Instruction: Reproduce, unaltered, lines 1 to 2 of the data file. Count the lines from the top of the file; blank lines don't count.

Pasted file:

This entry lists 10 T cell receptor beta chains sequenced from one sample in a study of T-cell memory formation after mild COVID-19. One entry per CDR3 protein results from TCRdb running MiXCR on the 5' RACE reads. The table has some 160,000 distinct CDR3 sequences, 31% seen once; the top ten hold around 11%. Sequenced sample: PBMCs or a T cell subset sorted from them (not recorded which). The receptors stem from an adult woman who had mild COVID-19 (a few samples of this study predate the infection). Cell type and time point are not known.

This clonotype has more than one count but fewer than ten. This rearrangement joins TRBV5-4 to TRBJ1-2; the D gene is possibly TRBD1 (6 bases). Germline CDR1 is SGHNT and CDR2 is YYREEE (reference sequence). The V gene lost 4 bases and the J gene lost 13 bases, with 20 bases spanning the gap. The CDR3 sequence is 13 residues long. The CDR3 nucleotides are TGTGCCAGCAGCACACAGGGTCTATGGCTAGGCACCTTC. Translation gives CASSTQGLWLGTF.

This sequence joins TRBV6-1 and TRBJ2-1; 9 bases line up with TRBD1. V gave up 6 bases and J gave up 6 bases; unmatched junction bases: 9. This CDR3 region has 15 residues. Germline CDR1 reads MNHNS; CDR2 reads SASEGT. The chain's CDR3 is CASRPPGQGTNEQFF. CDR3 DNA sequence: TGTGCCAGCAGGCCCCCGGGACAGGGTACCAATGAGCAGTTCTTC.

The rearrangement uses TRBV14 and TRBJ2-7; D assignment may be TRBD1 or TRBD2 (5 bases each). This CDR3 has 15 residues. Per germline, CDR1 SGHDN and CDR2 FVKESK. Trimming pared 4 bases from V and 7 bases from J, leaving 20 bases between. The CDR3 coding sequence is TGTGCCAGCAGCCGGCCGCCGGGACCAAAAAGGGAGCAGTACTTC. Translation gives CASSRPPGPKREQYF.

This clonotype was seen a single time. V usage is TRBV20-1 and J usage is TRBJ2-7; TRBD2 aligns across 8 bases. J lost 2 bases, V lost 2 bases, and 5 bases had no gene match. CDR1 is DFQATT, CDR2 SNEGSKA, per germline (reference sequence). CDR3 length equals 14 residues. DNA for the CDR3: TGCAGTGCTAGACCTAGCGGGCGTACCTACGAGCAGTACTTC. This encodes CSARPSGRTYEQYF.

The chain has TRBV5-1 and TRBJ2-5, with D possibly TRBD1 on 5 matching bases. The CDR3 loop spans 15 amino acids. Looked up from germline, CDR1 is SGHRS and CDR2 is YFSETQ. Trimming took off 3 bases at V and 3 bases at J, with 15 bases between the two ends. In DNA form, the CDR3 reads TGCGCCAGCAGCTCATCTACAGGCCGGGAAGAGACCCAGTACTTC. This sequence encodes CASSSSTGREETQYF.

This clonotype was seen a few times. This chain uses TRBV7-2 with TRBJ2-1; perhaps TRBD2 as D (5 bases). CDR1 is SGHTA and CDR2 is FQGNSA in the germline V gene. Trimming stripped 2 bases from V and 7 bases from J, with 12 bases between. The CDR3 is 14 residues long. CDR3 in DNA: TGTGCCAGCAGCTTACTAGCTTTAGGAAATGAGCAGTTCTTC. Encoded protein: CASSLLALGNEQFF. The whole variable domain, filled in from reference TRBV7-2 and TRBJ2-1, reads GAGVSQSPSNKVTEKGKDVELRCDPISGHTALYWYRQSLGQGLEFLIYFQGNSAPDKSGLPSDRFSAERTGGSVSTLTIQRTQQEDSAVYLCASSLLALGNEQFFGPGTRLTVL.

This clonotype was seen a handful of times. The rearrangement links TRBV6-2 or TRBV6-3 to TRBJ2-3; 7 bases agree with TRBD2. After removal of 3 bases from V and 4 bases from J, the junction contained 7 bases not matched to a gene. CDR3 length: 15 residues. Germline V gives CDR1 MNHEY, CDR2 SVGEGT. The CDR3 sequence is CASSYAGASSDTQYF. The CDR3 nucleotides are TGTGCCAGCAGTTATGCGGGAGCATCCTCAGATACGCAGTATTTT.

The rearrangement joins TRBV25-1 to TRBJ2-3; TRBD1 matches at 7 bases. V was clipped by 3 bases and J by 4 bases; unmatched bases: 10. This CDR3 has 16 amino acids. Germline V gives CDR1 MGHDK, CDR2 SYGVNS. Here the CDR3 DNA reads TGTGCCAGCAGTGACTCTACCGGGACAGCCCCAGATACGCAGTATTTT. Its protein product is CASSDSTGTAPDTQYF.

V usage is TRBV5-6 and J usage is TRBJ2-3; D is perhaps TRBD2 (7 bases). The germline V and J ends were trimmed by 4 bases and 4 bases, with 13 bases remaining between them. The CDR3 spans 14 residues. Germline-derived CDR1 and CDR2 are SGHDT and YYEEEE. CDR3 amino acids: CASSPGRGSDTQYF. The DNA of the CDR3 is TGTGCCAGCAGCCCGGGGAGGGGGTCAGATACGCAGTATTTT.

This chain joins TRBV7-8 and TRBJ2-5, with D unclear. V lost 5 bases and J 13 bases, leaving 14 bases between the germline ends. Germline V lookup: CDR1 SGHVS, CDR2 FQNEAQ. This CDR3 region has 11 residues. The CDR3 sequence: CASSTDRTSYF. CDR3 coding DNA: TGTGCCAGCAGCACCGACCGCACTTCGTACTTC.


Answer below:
This entry lists 10 T cell receptor beta chains sequenced from one sample in a study of T-cell memory formation after mild COVID-19. One entry per CDR3 protein results from TCRdb running MiXCR on the 5' RACE reads. The table has some 160,000 distinct CDR3 sequences, 31% seen once; the top ten hold around 11%. Sequenced sample: PBMCs or a T cell subset sorted from them (not recorded which). The receptors stem from an adult woman who had mild COVID-19 (a few samples of this study predate the infection). Cell type and time point are not known.

This clonotype has more than one count but fewer than ten. This rearrangement joins TRBV5-4 to TRBJ1-2; the D gene is possibly TRBD1 (6 bases). Germline CDR1 is SGHNT and CDR2 is YYREEE (reference sequence). The V gene lost 4 bases and the J gene lost 13 bases, with 20 bases spanning the gap. The CDR3 sequence is 13 residues long. The CDR3 nucleotides are TGTGCCAGCAGCACACAGGGTCTATGGCTAGGCACCTTC. Translation gives CASSTQGLWLGTF.